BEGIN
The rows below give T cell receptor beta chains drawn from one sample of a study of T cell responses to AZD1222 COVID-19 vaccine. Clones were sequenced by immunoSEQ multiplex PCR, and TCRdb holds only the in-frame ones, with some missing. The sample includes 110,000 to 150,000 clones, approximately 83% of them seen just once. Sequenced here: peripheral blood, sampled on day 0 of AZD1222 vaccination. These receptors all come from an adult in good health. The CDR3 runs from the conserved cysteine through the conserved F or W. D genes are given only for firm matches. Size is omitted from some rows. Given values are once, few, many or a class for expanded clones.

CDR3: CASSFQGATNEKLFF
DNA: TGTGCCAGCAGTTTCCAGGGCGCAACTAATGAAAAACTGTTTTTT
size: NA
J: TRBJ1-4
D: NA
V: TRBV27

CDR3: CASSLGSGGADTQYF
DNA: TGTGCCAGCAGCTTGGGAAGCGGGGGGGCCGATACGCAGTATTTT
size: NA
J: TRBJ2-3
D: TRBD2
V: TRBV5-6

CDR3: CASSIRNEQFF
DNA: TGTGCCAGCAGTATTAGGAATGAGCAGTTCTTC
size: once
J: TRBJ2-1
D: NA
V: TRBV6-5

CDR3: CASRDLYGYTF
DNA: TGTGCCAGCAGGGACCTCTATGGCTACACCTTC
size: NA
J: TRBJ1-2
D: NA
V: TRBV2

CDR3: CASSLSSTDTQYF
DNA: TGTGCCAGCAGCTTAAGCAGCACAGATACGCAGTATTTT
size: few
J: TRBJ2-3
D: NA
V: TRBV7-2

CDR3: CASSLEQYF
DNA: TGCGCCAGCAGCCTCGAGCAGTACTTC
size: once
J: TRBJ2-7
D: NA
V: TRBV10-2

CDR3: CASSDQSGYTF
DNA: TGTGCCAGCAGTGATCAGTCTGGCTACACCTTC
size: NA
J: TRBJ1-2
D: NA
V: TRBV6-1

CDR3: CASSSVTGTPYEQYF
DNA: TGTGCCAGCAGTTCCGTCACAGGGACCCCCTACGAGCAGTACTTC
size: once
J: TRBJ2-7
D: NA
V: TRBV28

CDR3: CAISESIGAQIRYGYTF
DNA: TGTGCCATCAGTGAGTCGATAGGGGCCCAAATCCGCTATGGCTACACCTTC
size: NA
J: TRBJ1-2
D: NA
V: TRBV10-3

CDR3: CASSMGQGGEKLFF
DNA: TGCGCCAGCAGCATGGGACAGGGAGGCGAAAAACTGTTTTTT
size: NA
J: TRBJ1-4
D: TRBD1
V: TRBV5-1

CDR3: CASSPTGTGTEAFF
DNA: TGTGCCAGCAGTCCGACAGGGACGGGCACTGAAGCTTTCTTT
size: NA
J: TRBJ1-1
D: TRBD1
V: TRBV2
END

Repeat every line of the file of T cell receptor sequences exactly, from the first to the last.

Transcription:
The rows below give T cell receptor beta chains drawn from one sample of a study of T cell responses to AZD1222 COVID-19 vaccine. Clones were sequenced by immunoSEQ multiplex PCR, and TCRdb holds only the in-frame ones, with some missing. The sample includes 110,000 to 150,000 clones, approximately 83% of them seen just once. Sequenced here: peripheral blood, sampled on day 0 of AZD1222 vaccination. These receptors all come from an adult in good health. The CDR3 runs from the conserved cysteine through the conserved F or W. D genes are given only for firm matches. Size is omitted from some rows. Given values are once, few, many or a class for expanded clones.

CDR3: CASSFQGATNEKLFF
DNA: TGTGCCAGCAGTTTCCAGGGCGCAACTAATGAAAAACTGTTTTTT
size: NA
J: TRBJ1-4
D: NA
V: TRBV27

CDR3: CASSLGSGGADTQYF
DNA: TGTGCCAGCAGCTTGGGAAGCGGGGGGGCCGATACGCAGTATTTT
size: NA
J: TRBJ2-3
D: TRBD2
V: TRBV5-6

CDR3: CASSIRNEQFF
DNA: TGTGCCAGCAGTATTAGGAATGAGCAGTTCTTC
size: once
J: TRBJ2-1
D: NA
V: TRBV6-5

CDR3: CASRDLYGYTF
DNA: TGTGCCAGCAGGGACCTCTATGGCTACACCTTC
size: NA
J: TRBJ1-2
D: NA
V: TRBV2

CDR3: CASSLSSTDTQYF
DNA: TGTGCCAGCAGCTTAAGCAGCACAGATACGCAGTATTTT
size: few
J: TRBJ2-3
D: NA
V: TRBV7-2

CDR3: CASSLEQYF
DNA: TGCGCCAGCAGCCTCGAGCAGTACTTC
size: once
J: TRBJ2-7
D: NA
V: TRBV10-2

CDR3: CASSDQSGYTF
DNA: TGTGCCAGCAGTGATCAGTCTGGCTACACCTTC
size: NA
J: TRBJ1-2
D: NA
V: TRBV6-1

CDR3: CASSSVTGTPYEQYF
DNA: TGTGCCAGCAGTTCCGTCACAGGGACCCCCTACGAGCAGTACTTC
size: once
J: TRBJ2-7
D: NA
V: TRBV28

CDR3: CAISESIGAQIRYGYTF
DNA: TGTGCCATCAGTGAGTCGATAGGGGCCCAAATCCGCTATGGCTACACCTTC
size: NA
J: TRBJ1-2
D: NA
V: TRBV10-3

CDR3: CASSMGQGGEKLFF
DNA: TGCGCCAGCAGCATGGGACAGGGAGGCGAAAAACTGTTTTTT
size: NA
J: TRBJ1-4
D: TRBD1
V: TRBV5-1

CDR3: CASSPTGTGTEAFF
DNA: TGTGCCAGCAGTCCGACAGGGACGGGCACTGAAGCTTTCTTT
size: NA
J: TRBJ1-1
D: TRBD1
V: TRBV2